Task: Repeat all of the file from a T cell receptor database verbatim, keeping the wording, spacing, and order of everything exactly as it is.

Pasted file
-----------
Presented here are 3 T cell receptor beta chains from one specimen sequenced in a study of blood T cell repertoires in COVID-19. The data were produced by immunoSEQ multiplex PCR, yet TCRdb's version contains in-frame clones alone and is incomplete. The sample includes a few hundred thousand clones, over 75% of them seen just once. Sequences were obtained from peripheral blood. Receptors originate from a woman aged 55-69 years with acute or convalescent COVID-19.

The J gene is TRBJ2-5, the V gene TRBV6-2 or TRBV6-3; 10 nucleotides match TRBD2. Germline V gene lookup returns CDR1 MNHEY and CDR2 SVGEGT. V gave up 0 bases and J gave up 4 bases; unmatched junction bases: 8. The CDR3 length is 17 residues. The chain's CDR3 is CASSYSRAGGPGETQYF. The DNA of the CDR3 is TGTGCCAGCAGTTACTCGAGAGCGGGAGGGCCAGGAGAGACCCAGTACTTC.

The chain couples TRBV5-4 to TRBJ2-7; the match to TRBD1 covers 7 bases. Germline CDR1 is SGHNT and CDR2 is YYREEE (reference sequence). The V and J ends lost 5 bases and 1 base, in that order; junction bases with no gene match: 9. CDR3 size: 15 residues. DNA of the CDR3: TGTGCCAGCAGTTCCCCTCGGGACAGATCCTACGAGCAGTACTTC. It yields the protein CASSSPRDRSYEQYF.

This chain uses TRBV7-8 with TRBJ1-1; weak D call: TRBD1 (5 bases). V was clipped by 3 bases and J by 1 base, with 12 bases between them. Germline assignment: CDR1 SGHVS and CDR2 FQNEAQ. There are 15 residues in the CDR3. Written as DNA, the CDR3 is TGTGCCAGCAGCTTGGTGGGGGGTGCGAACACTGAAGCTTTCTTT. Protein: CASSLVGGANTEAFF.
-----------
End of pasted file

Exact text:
Presented here are 3 T cell receptor beta chains from one specimen sequenced in a study of blood T cell repertoires in COVID-19. The data were produced by immunoSEQ multiplex PCR, yet TCRdb's version contains in-frame clones alone and is incomplete. The sample includes a few hundred thousand clones, over 75% of them seen just once. Sequences were obtained from peripheral blood. Receptors originate from a woman aged 55-69 years with acute or convalescent COVID-19.

The J gene is TRBJ2-5, the V gene TRBV6-2 or TRBV6-3; 10 nucleotides match TRBD2. Germline V gene lookup returns CDR1 MNHEY and CDR2 SVGEGT. V gave up 0 bases and J gave up 4 bases; unmatched junction bases: 8. The CDR3 length is 17 residues. The chain's CDR3 is CASSYSRAGGPGETQYF. The DNA of the CDR3 is TGTGCCAGCAGTTACTCGAGAGCGGGAGGGCCAGGAGAGACCCAGTACTTC.

The chain couples TRBV5-4 to TRBJ2-7; the match to TRBD1 covers 7 bases. Germline CDR1 is SGHNT and CDR2 is YYREEE (reference sequence). The V and J ends lost 5 bases and 1 base, in that order; junction bases with no gene match: 9. CDR3 size: 15 residues. DNA of the CDR3: TGTGCCAGCAGTTCCCCTCGGGACAGATCCTACGAGCAGTACTTC. It yields the protein CASSSPRDRSYEQYF.

This chain uses TRBV7-8 with TRBJ1-1; weak D call: TRBD1 (5 bases). V was clipped by 3 bases and J by 1 base, with 12 bases between them. Germline assignment: CDR1 SGHVS and CDR2 FQNEAQ. There are 15 residues in the CDR3. Written as DNA, the CDR3 is TGTGCCAGCAGCTTGGTGGGGGGTGCGAACACTGAAGCTTTCTTT. Protein: CASSLVGGANTEAFF.